When testosterone level were checked they were found to be quite low.
My husband started the testosterone injections last summer and was doing a lot better at first (more energy, no sex problems, etc), Now he has become very moody, depressed, angry - all of this is everyone else's fault - as his testosterone levels climb. I've been with him for 12 years and this is all new behavior for him. I am afraid for our marriage now as he doesn't see his behavior as a possible change due to what he is taking. Any advice?
oh--my heart is aching right now because of the same thing. Our 12 year old daughter whispers " Daddy's home" as warning. His reactions havent' been normal anger--it's waaaay over the top.
He wants to have sex more and that's great, but when I was too tired the other night he became very angry with me and raised his voice and stomped around like a big gorilla.... now THAT'S romantic......sheesh.. just go away! Im so very sad, I might have to leave if this keeps up Weve been married 15years. I keep looking all over the net for drug info re: testosterone cyprionate and mood. Anger , Aggression, and mood swings are NOT listed as a common side effect.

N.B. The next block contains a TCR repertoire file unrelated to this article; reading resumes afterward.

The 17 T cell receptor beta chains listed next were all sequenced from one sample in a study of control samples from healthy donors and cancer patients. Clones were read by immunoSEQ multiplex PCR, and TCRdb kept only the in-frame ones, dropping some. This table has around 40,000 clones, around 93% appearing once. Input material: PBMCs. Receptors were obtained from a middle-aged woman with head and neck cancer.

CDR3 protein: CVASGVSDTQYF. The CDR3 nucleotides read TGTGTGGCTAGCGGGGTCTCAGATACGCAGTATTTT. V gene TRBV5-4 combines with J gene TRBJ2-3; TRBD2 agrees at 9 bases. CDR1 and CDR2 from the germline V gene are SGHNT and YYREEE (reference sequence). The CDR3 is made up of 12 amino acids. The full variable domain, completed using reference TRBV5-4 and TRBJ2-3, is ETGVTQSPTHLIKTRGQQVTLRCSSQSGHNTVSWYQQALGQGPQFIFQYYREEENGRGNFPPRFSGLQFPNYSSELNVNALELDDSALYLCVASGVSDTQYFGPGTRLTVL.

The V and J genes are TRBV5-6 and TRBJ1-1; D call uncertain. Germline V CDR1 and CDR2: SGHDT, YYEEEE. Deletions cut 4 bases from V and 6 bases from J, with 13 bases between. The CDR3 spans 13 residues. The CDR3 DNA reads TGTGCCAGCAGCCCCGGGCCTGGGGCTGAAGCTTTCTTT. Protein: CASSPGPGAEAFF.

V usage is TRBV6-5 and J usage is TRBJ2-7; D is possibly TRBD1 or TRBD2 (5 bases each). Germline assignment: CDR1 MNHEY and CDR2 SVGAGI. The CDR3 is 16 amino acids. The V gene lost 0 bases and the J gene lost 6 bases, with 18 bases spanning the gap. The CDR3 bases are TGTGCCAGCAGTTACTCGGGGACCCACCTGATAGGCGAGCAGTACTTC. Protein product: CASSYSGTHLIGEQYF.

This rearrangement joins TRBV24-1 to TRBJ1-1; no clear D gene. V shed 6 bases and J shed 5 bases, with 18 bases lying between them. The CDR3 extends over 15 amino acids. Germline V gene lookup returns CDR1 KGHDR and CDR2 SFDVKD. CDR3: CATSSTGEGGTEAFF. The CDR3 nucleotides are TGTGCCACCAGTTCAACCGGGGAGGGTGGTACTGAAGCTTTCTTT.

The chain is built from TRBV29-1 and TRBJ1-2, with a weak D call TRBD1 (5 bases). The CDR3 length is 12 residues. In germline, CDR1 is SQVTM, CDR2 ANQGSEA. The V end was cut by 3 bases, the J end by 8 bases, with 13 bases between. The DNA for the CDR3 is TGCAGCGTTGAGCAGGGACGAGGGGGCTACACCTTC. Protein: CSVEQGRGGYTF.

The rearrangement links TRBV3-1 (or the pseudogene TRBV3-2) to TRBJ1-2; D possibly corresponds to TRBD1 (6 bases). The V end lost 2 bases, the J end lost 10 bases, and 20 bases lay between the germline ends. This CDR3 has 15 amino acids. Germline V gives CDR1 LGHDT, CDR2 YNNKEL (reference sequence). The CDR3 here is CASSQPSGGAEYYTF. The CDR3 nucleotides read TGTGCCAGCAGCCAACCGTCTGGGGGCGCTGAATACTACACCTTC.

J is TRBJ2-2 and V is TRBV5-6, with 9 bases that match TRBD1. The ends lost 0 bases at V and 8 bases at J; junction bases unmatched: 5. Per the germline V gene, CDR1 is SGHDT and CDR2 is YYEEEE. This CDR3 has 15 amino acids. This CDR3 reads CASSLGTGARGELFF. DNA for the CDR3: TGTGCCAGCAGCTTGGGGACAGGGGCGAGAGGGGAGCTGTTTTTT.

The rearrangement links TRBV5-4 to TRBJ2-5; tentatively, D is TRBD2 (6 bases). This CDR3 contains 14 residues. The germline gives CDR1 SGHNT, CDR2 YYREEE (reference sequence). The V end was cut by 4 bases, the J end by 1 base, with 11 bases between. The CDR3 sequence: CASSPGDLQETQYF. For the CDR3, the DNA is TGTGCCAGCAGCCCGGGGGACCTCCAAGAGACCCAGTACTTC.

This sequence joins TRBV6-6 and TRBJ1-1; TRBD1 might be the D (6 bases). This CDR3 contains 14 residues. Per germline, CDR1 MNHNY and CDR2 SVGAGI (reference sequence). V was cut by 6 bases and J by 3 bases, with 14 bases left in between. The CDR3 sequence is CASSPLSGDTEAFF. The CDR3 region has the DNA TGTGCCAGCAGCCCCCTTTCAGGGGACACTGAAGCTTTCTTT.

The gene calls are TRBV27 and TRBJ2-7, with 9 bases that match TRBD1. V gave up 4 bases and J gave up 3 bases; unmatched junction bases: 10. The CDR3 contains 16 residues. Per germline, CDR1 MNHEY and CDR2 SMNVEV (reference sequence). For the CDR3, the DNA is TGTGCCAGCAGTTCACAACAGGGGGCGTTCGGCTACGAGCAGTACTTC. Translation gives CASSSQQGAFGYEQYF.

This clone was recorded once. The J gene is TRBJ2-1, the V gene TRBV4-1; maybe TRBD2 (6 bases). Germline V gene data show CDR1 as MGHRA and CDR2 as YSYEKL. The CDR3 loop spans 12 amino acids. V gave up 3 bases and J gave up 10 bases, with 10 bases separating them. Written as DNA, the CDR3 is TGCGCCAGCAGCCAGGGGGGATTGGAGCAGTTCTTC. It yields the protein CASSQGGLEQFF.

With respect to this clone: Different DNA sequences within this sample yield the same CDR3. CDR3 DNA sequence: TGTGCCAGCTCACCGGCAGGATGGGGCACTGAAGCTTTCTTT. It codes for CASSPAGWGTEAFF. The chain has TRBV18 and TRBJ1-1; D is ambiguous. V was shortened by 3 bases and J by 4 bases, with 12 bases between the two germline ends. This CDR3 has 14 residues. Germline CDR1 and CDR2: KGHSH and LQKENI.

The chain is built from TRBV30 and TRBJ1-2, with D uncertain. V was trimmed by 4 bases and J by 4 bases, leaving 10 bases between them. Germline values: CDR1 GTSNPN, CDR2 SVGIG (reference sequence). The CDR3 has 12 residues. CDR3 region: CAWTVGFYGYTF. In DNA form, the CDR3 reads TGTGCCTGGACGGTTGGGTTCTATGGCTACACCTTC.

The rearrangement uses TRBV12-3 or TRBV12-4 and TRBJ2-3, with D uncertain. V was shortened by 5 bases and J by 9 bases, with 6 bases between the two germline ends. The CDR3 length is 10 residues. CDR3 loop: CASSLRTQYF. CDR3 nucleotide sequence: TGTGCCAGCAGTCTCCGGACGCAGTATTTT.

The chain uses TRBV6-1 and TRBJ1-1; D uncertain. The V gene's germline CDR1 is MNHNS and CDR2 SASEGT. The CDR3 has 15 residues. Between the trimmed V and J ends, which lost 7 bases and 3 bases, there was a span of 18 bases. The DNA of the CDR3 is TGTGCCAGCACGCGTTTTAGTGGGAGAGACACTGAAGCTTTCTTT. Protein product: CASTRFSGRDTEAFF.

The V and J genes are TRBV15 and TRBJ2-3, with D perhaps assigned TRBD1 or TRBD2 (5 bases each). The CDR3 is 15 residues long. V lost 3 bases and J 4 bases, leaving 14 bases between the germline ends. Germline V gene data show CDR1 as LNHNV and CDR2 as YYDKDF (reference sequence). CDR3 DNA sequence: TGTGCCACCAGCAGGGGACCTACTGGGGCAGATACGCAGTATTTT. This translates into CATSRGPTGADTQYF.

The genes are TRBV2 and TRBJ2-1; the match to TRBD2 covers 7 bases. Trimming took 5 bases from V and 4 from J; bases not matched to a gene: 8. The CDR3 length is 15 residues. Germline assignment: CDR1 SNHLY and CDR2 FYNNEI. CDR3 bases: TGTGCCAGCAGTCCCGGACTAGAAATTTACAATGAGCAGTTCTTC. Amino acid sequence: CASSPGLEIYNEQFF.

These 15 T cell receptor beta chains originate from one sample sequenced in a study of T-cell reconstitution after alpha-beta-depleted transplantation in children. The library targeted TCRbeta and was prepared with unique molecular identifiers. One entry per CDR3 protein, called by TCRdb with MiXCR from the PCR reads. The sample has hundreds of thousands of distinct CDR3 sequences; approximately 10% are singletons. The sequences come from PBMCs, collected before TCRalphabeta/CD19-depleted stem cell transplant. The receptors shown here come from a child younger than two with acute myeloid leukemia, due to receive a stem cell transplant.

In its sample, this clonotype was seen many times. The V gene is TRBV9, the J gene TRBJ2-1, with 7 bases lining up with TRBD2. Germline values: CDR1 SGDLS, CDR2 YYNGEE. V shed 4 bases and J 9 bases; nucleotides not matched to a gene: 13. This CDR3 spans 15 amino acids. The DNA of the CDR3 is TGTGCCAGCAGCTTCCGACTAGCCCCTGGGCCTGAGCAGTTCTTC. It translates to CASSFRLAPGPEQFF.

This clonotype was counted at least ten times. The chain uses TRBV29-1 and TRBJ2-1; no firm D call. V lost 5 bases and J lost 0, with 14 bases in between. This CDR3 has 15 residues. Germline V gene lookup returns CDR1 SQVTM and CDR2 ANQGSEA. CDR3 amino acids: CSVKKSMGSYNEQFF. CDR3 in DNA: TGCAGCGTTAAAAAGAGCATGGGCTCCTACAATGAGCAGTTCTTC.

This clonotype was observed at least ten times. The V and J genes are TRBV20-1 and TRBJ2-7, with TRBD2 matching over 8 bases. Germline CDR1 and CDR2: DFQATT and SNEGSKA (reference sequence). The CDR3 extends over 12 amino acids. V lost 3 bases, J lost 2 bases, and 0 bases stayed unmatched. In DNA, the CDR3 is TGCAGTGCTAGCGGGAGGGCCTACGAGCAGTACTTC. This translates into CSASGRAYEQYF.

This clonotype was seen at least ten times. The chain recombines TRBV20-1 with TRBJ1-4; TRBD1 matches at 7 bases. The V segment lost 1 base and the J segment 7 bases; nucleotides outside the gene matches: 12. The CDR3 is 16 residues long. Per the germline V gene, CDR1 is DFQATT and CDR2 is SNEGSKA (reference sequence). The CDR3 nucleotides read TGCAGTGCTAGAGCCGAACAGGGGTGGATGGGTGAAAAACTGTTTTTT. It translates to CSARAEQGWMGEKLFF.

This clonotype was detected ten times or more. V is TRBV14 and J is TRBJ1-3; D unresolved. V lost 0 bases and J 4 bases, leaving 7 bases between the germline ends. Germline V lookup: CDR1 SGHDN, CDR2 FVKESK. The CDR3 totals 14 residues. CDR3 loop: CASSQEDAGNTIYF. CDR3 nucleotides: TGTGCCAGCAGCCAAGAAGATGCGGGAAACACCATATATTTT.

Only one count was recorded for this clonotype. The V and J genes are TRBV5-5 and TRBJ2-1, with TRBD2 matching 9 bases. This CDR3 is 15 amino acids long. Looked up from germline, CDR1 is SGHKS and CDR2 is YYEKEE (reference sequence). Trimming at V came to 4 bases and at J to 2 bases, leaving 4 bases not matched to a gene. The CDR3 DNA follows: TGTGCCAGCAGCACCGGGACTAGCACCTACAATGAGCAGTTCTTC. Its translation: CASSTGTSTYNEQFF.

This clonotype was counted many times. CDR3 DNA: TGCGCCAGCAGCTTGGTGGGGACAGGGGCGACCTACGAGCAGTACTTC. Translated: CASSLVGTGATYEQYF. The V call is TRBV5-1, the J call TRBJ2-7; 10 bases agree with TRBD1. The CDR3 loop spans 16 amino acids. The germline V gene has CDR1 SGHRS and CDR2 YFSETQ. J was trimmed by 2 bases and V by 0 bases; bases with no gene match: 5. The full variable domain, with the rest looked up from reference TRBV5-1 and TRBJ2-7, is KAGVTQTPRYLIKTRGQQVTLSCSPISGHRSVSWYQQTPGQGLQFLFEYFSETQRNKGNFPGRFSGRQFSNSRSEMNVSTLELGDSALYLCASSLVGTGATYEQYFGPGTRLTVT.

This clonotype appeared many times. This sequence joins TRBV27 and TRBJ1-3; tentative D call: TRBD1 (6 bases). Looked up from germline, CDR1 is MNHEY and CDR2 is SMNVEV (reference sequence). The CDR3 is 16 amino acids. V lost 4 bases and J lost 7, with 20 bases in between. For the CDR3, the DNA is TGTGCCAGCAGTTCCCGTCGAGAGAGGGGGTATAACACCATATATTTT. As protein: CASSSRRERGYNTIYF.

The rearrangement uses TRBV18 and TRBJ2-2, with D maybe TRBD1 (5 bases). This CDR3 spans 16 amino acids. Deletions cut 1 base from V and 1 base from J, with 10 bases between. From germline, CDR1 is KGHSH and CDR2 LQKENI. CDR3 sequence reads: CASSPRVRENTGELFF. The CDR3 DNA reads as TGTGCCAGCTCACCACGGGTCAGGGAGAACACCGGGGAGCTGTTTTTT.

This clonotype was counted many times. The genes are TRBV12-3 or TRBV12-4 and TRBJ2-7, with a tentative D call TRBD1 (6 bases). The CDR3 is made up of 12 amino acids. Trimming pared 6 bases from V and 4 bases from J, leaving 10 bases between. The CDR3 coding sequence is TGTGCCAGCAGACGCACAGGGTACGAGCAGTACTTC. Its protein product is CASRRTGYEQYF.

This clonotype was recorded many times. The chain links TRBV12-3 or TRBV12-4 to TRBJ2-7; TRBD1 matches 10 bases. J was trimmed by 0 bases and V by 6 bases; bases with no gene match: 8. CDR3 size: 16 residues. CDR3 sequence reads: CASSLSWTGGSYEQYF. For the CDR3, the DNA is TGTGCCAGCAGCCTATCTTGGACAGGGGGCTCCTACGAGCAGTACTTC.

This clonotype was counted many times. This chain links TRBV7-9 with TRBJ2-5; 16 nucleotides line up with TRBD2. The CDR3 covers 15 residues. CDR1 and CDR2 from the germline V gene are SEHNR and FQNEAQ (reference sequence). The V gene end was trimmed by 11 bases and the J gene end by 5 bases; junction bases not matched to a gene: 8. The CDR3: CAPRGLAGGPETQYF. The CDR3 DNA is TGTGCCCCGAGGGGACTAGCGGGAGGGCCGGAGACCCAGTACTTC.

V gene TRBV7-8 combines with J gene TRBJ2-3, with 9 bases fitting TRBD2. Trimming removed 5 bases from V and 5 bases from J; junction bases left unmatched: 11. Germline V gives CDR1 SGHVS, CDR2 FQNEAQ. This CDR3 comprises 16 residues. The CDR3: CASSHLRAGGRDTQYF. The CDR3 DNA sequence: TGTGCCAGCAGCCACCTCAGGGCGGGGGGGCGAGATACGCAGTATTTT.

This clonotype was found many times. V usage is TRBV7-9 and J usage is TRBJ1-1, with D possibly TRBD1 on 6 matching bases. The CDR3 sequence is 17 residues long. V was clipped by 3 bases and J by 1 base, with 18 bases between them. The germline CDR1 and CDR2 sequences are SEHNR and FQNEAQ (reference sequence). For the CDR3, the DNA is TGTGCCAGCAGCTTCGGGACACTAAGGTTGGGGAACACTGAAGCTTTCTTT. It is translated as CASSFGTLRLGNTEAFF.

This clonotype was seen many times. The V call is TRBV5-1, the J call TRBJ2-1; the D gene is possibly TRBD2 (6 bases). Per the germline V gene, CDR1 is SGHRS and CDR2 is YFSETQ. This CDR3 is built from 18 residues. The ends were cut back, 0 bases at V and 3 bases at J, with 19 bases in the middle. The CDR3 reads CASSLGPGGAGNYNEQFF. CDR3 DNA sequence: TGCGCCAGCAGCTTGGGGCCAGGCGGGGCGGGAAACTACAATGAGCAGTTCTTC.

Hi, I am relieved to know someone is experiencing the same thing that I am with my husband. My 13 and 11 year old say the same thing about their dad I as well have come to dread my husband coming home. It all started when he was dx with low testosterone and is prescribed injections 200mg 1 time per week that my father in law gives him a shot. He started taking shots about 4 years ago. It has been a downward spiral since. He is not the same person I once knew we have been married for 14 years. His mood swings are awful. He loses his temper easily and it is almost like a rage. He expects sex 5 or 6 times a week and gets angry and moody if he doesn't get what he wants. I have researched it and there are some sites that do list these side effects. I have tried many times to talk to him about it and he will not listen responds with do you know I could die from having low testosterone. I just wonder if it produces some kind of high effect they like. Please feel free to message or reply if you need someone to relate who is experiencing the same issues.
I've been experiencing the exact same thing. EXACT! I'm glad I'm not alone... but I'm not glad this is something we have to endure. I've asked my husband if he will discontinue the injections. We'll see how that goes...